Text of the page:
The Pan African Climate Justice Alliance (PACJA) is today (December 7) holding a Food Security and climate change workshop in Dar es Salaam, Tanzania under the OSIEA funded project dubbed “Strengthening The Capacity Of Pastoralists Organizations To Engage In Climate Change Processes At National And Regional Levels”.
The workshop that brings together pastoralist organisations from different areas in the country aims to build the capacity of said organisations in dealing with climate change to enhance food security of pastoralists as well as exploring other economic activities with a view of enhancing the community’s resilience to the effects of climate change.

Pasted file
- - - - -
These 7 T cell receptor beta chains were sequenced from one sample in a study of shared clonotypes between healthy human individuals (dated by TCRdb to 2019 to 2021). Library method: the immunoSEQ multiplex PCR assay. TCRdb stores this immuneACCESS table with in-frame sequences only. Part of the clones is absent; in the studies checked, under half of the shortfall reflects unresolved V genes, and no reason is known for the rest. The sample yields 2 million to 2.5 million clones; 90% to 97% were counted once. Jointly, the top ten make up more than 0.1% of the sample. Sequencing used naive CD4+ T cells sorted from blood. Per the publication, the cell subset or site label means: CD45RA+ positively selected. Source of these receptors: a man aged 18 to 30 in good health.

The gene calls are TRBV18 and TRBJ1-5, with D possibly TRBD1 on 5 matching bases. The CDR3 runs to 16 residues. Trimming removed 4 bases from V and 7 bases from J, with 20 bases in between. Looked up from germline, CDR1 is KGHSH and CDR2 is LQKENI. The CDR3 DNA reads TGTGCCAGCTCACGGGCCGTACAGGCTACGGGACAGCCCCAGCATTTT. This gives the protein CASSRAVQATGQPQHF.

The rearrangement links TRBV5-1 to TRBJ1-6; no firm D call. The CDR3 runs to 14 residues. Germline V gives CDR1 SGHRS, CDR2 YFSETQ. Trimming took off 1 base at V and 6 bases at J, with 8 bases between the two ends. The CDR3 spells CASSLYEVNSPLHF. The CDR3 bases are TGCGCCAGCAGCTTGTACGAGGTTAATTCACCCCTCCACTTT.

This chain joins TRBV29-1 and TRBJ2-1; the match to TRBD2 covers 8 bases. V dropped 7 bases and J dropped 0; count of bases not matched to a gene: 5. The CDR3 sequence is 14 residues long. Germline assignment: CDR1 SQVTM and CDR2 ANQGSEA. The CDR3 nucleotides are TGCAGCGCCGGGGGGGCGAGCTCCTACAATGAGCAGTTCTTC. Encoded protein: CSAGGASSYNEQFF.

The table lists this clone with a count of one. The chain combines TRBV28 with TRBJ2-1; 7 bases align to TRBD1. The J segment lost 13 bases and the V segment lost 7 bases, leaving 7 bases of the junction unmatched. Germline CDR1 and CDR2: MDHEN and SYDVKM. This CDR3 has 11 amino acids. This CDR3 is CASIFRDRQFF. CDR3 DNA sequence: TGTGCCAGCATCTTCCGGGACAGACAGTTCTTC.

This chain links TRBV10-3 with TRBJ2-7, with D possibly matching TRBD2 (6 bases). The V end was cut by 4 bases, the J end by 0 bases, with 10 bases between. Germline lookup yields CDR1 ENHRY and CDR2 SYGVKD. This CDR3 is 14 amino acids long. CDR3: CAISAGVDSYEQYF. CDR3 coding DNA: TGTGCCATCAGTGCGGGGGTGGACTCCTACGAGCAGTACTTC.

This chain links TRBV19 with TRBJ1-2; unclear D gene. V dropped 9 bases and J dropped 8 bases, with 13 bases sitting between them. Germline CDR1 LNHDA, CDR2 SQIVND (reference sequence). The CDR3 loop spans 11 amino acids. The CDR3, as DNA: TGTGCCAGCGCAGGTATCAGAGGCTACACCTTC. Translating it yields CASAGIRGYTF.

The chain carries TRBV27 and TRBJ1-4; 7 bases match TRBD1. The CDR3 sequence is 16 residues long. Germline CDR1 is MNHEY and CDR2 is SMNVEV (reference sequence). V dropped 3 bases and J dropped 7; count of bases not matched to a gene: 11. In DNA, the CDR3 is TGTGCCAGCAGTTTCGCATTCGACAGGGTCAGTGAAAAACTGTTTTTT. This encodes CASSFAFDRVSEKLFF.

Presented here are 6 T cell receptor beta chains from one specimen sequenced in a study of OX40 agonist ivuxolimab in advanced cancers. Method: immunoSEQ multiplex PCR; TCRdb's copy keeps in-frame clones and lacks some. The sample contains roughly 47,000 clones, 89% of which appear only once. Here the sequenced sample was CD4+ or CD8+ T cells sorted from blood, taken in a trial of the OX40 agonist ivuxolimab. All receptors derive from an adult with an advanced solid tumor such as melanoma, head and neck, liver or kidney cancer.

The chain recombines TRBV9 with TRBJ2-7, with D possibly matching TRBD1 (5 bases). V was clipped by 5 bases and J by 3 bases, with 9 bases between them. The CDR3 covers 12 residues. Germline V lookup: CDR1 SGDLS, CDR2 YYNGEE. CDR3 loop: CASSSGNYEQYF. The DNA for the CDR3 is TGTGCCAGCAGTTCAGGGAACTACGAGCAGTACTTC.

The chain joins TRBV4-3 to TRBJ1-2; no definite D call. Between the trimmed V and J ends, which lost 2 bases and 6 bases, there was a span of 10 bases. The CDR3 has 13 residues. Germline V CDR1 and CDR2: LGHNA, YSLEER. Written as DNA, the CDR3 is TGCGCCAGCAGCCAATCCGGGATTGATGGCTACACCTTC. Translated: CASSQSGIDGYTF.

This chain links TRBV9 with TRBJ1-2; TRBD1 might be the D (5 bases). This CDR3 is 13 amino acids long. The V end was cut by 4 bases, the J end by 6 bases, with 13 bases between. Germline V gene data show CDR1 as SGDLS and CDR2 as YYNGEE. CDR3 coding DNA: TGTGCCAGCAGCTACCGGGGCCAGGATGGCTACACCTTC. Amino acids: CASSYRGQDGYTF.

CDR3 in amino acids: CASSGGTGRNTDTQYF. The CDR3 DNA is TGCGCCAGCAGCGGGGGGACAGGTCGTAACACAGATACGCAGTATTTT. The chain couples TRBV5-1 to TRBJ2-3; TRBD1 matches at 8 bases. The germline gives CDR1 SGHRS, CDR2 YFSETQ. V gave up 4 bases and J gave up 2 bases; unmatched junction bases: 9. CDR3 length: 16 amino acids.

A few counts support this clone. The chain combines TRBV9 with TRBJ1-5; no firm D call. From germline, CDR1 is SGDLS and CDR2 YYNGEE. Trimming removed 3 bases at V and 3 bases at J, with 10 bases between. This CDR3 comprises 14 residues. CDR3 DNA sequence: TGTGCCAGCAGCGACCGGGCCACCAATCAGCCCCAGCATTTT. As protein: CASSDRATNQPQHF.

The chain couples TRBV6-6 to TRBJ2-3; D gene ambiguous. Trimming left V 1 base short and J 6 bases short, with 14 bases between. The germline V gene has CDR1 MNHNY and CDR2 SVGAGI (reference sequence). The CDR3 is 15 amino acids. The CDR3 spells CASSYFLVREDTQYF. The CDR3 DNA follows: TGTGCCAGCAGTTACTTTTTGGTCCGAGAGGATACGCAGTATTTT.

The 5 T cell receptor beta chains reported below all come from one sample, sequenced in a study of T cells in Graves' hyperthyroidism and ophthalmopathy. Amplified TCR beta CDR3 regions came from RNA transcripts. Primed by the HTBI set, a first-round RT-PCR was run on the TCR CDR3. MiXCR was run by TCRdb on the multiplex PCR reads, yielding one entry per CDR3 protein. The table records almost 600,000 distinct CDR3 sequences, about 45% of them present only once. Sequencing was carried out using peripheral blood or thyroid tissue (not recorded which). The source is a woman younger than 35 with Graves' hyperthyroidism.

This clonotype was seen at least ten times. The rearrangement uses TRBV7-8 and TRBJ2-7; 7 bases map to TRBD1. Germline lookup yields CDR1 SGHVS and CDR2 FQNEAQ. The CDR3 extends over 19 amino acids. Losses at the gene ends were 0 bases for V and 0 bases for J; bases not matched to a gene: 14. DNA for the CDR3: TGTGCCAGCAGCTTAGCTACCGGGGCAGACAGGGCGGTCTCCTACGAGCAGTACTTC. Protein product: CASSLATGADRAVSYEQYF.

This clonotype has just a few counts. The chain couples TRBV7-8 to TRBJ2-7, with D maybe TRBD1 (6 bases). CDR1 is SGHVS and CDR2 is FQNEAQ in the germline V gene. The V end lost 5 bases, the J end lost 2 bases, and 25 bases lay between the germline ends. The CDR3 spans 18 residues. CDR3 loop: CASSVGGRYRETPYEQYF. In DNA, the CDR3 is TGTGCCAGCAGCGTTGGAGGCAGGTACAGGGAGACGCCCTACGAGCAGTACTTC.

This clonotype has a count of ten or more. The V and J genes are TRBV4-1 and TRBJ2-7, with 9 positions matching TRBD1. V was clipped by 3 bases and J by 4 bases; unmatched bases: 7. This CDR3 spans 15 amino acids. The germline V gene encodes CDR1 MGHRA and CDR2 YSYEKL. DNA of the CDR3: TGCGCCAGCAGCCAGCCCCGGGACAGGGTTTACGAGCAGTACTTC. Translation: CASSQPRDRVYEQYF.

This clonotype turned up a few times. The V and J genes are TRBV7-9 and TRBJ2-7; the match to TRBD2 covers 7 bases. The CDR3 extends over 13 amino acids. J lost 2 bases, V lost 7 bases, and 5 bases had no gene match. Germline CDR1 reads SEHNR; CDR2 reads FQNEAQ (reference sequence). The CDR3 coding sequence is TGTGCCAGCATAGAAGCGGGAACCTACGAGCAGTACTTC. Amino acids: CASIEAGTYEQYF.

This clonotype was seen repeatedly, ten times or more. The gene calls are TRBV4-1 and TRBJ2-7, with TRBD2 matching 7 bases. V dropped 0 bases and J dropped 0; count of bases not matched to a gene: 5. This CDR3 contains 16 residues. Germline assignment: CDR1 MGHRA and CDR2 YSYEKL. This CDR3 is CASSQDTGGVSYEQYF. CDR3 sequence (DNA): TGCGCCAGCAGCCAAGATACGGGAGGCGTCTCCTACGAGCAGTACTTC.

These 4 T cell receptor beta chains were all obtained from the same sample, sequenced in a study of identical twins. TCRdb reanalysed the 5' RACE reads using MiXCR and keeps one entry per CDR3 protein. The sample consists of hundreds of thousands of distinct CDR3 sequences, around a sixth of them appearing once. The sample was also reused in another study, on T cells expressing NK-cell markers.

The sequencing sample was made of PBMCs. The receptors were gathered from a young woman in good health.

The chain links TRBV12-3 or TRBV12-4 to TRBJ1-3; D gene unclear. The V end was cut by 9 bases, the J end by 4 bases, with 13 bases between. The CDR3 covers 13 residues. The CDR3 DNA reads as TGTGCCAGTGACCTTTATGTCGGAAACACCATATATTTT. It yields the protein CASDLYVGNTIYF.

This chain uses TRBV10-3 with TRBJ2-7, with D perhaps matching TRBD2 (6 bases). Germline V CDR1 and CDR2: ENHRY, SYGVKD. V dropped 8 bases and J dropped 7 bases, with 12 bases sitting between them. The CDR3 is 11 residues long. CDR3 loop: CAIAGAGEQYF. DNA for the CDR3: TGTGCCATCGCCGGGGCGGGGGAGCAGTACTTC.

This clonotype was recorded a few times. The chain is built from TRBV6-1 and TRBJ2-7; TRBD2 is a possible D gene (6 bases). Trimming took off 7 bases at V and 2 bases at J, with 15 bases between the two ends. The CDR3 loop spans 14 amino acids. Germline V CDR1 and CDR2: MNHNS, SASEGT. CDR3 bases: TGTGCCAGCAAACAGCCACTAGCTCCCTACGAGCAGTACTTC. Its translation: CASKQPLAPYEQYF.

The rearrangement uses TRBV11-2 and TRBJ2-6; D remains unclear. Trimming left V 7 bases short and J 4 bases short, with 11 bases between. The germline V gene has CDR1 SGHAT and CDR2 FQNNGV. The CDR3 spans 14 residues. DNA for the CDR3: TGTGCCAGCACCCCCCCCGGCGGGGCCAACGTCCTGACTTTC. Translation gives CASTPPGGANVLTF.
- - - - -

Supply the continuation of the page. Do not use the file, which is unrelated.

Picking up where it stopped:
The meeting will also provide a platform on which to discuss a supportive policy arrangement that would encourage climate action in pastoral communities.
Pastoralism is the main source of livelihood in arid and semi-arid areas of eastern Africa where livestock has not only economic value, but also social. However, climate change presents a danger to the stability of this way of life
According to a 2015 report, Tanzania has the second largest livestock population in the African continent comprising 25 million cattle, 98 per cent of which are indigenous breeds, complemented by 16.7 million goats, and 8 million sheep, with livestock activities contributing 7.4 per cent to the country’s gross domestic product (GDP).